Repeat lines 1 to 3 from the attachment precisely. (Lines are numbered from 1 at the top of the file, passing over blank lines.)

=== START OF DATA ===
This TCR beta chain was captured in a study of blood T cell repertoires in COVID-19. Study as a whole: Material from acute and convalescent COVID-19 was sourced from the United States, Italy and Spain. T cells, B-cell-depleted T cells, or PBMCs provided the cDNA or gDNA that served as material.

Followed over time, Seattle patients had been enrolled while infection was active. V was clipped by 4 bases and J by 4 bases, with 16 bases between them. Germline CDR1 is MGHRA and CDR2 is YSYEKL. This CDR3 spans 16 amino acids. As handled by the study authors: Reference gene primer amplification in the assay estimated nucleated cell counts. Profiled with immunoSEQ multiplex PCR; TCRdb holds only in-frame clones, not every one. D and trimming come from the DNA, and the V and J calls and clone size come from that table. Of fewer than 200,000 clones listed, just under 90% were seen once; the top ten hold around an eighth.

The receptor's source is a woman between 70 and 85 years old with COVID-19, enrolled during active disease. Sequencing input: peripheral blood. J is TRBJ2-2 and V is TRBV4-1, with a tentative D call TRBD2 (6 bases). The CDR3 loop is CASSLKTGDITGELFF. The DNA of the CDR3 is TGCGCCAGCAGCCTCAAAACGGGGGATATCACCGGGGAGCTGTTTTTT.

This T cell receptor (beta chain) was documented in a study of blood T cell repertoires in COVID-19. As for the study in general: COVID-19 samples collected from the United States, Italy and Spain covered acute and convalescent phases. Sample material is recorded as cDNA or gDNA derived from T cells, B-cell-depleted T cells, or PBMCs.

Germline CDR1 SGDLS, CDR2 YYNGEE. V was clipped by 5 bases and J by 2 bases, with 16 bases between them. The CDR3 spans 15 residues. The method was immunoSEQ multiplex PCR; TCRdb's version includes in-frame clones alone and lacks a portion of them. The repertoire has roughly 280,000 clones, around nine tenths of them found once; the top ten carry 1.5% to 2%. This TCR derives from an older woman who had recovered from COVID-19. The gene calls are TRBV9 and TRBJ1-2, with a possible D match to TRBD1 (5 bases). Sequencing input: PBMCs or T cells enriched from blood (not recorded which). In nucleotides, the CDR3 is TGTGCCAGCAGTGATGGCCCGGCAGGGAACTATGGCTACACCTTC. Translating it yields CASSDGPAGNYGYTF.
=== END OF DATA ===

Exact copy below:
This TCR beta chain was captured in a study of blood T cell repertoires in COVID-19. Study as a whole: Material from acute and convalescent COVID-19 was sourced from the United States, Italy and Spain. T cells, B-cell-depleted T cells, or PBMCs provided the cDNA or gDNA that served as material.

Followed over time, Seattle patients had been enrolled while infection was active. V was clipped by 4 bases and J by 4 bases, with 16 bases between them. Germline CDR1 is MGHRA and CDR2 is YSYEKL. This CDR3 spans 16 amino acids. As handled by the study authors: Reference gene primer amplification in the assay estimated nucleated cell counts. Profiled with immunoSEQ multiplex PCR; TCRdb holds only in-frame clones, not every one. D and trimming come from the DNA, and the V and J calls and clone size come from that table. Of fewer than 200,000 clones listed, just under 90% were seen once; the top ten hold around an eighth.

The receptor's source is a woman between 70 and 85 years old with COVID-19, enrolled during active disease. Sequencing input: peripheral blood. J is TRBJ2-2 and V is TRBV4-1, with a tentative D call TRBD2 (6 bases). The CDR3 loop is CASSLKTGDITGELFF. The DNA of the CDR3 is TGCGCCAGCAGCCTCAAAACGGGGGATATCACCGGGGAGCTGTTTTTT.